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Terracotta Angel, c.1896
Watts Chapel, England

Photo ©: Jeff Saward/Labyrinthos

 

 

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Labyrinthos Photographic & Illustration Library

Argenville, France

Egeskov, Denmark

Villa Altieri, Rome, Italy

 

Hampton Court, England

Hampton Court, England

Hampton Court, England

Versailles, France

Choisy, France

Stra, Italy

Woburn Abbey, England

Krenkerup, Denmark

Herrenhausen, Hanover, Germany

Plan for garden maze by De Vries

Plan for garden maze by Puec

Hatfield House, England

Bridge End Gardens, England

Chevening, England

RHS Garden, S. Kensington, England

 

 

Belair Park, Adelaide, Australia

Bot. Gardens, Ballarat, Australia

Alcazar Palace, Seville, Spain

Mazes formed from tangled living hedges have been a feature of gardens and parks for at least six hundred years. The designs of these early garden mazes were often simple adaptations of the widespread single-path labyrinth designs. At first they were designed primarily for contemplative exercise of both mind and body, but they increasingly developed as places of gentle entertainment, somewhere to dally and engage in conversation, and with the inclusion of shaded bowers and other features, a place for romance.

During the 16th and early 17th centuries various gardening writers recommended them as an essential element of any well executed garden design and with full height hedges and more complex designs, they soon became a puzzle and a challenge (and therefore mazes in the true sense), and an increasingly popular feature in gardens across Europe. Although all of these early hedge mazes have been swept away by changes in gardening taste, contemporary documents, engravings and plans of estates and gardens often preserve details of their construction and design.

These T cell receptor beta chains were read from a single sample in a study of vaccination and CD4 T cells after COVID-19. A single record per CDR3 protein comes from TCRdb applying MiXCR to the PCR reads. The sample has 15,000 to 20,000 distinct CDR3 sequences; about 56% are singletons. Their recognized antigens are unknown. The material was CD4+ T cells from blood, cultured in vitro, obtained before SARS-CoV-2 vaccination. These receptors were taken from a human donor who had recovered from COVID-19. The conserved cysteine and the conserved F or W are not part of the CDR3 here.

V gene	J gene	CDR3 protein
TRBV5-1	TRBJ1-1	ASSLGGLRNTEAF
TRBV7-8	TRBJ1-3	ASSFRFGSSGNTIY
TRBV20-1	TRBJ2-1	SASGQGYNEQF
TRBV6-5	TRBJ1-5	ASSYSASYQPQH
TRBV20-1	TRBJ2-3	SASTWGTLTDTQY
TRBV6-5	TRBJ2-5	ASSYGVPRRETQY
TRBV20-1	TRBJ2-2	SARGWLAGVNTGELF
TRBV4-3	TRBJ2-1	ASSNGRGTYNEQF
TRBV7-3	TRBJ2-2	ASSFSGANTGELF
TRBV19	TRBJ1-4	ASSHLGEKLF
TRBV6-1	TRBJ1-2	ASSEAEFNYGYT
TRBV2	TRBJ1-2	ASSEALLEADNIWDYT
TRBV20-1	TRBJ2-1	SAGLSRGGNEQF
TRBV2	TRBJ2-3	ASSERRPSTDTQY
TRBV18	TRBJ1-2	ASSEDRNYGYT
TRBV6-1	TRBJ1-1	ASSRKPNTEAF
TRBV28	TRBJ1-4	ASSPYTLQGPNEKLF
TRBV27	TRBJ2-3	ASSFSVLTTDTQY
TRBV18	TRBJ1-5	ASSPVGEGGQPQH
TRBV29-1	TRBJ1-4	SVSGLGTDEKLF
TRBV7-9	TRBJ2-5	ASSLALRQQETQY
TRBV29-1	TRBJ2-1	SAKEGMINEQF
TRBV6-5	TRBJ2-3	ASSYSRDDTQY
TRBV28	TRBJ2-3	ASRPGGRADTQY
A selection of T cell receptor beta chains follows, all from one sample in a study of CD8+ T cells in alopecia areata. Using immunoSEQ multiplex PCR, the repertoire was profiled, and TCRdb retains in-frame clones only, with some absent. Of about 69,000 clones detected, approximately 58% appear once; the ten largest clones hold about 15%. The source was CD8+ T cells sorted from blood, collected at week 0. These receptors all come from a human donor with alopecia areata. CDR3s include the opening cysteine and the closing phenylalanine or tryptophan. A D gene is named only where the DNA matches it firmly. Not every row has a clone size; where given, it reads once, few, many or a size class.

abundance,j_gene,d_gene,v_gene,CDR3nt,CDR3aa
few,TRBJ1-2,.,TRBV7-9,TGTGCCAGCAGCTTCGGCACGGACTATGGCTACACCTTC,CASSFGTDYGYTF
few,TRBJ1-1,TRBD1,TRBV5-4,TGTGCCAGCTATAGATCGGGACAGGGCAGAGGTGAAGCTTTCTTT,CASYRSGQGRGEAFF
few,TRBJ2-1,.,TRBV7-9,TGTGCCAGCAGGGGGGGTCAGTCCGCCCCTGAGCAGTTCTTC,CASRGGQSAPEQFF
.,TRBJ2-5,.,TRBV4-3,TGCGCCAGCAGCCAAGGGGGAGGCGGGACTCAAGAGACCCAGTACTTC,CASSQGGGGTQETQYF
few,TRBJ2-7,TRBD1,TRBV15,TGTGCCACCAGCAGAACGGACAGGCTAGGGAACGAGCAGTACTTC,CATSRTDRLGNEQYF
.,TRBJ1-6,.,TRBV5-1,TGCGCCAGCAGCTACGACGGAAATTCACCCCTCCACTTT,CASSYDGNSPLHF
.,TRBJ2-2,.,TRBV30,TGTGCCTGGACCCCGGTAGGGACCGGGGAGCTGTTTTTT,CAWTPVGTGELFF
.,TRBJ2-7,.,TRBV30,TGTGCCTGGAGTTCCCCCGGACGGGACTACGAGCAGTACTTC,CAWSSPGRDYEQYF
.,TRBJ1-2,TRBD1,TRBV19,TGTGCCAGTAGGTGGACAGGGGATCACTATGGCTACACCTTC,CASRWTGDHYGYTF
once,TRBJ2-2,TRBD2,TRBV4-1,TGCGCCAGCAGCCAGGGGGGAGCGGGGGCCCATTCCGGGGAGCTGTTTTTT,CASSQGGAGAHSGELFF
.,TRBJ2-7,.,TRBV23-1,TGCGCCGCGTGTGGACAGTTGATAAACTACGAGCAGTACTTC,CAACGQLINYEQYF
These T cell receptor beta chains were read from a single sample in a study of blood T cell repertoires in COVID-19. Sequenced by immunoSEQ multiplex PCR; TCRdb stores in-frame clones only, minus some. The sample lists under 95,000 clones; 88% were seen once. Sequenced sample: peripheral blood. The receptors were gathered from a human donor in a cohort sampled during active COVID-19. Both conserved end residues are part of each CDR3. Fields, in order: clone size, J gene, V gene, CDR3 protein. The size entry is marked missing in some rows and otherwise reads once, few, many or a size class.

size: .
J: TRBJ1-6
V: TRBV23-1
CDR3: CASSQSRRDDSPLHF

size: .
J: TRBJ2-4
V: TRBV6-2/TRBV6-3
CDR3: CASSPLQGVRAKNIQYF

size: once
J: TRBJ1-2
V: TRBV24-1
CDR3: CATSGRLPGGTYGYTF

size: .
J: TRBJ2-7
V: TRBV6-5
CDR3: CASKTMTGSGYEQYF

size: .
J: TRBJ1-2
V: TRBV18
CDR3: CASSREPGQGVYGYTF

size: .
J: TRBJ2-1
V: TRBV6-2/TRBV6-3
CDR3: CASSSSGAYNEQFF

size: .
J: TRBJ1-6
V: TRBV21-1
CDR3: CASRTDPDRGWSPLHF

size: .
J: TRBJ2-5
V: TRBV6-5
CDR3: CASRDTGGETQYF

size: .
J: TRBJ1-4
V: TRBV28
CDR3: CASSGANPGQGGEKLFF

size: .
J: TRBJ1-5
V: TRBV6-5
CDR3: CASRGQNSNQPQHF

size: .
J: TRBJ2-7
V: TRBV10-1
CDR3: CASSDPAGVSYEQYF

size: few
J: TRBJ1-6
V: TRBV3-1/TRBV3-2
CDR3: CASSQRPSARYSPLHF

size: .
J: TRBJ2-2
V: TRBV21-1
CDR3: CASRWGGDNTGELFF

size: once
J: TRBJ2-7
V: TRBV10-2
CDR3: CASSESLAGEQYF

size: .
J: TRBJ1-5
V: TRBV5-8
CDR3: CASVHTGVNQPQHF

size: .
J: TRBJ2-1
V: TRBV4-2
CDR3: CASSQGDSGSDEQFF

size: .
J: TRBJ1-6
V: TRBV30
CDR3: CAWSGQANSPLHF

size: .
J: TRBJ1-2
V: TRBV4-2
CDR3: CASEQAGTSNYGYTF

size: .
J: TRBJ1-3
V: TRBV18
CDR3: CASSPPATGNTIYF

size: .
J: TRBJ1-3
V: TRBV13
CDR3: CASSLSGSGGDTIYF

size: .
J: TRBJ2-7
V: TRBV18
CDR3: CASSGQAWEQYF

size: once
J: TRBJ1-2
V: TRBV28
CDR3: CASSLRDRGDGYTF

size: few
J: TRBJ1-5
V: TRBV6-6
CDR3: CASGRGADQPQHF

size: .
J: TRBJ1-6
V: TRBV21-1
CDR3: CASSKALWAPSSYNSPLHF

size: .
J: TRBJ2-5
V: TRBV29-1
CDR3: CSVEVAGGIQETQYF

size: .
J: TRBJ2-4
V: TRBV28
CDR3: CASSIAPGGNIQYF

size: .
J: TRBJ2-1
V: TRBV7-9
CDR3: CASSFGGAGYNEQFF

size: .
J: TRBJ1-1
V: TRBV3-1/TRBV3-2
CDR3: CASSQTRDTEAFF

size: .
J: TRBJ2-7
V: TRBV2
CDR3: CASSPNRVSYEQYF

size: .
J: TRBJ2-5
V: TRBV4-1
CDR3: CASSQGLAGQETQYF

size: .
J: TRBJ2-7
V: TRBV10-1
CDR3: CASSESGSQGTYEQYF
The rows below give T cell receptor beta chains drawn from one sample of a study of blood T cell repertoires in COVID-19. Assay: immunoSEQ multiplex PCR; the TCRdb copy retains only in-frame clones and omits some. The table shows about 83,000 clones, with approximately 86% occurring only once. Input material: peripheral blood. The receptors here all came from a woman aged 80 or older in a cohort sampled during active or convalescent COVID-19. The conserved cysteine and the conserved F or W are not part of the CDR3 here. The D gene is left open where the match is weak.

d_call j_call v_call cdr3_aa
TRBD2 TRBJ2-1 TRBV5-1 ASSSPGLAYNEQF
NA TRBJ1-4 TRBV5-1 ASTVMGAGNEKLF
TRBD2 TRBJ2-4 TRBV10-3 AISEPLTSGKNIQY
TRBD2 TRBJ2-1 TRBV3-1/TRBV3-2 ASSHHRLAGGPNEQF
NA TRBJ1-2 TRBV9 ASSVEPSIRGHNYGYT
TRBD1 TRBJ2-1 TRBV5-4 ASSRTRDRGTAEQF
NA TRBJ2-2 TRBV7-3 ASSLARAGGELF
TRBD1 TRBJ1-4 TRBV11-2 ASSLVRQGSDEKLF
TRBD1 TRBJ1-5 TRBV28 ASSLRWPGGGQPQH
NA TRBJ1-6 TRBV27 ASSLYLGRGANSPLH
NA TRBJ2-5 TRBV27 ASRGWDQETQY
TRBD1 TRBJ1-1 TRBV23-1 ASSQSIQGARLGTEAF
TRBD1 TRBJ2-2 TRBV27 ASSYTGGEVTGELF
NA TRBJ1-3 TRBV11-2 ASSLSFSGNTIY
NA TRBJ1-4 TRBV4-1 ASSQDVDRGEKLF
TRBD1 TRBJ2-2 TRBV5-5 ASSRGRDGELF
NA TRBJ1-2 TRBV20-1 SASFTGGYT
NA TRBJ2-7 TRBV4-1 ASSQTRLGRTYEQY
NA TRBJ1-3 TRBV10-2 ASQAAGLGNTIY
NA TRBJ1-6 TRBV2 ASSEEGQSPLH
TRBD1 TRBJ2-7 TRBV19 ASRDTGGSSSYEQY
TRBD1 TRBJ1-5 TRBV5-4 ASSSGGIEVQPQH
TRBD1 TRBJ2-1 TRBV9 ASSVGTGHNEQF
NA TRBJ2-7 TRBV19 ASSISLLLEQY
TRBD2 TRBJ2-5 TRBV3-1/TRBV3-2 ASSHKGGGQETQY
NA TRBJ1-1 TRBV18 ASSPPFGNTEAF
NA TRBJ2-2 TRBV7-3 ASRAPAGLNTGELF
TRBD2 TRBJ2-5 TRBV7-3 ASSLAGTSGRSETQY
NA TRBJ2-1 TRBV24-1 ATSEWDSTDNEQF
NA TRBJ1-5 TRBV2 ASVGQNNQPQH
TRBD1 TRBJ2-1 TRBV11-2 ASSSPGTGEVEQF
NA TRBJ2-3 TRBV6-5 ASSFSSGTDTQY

Historic Hedge Mazes

New Harmony, Indiana, USA

Photo ©: Jeff Saward/Labyrinthos

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We also have images and graphics of historic hedge mazes in America - click here to see some of our collection.

All of the images on this page (and many more besides!) are available in high resolution digital formats for licensed reproduction. For details of reproduction fees and permission procedures, send us an e-mail with details of your planned usage and format requirements. We have many more graphics and images in our archive and can produce plans and graphics to order. If you have specific requirements, please ask.

Imperial Gardens, Peking, China
Sorgvliet, Netherlands
Villa d'Este, Tivoli, Italy

Hedge mazes continued to flourish and develop during the late 17th and 18th centuries. Popular earlier designs continued to be repeated, and increasingly more grandiose and complex designs began to appear. The famous example from Hampton Court, planted c.1690, is probably the best-known and oldest survivor, but other hedge mazes from the early 18th century survive in France, Denmark and Italy. The creation of public parks and pleasure gardens during the 19th century also produced a number of interesting and pleasing maze designs, designed primarily to provide gentle entertainment and exercise for their owners and local people, and likewise a number of these mazes still survive. It was also during the late 18th and early 19th centuries that hedge mazes began to appear worldwide, as colonial tastes and settlers took the designs of favourite mazes to be re-created in gardens in new lands.

Labyrinthos has an extensive collection of old engravings, plans and graphics, as well as early photographs, of historic hedge mazes from around the world. Below is a selection from our archives.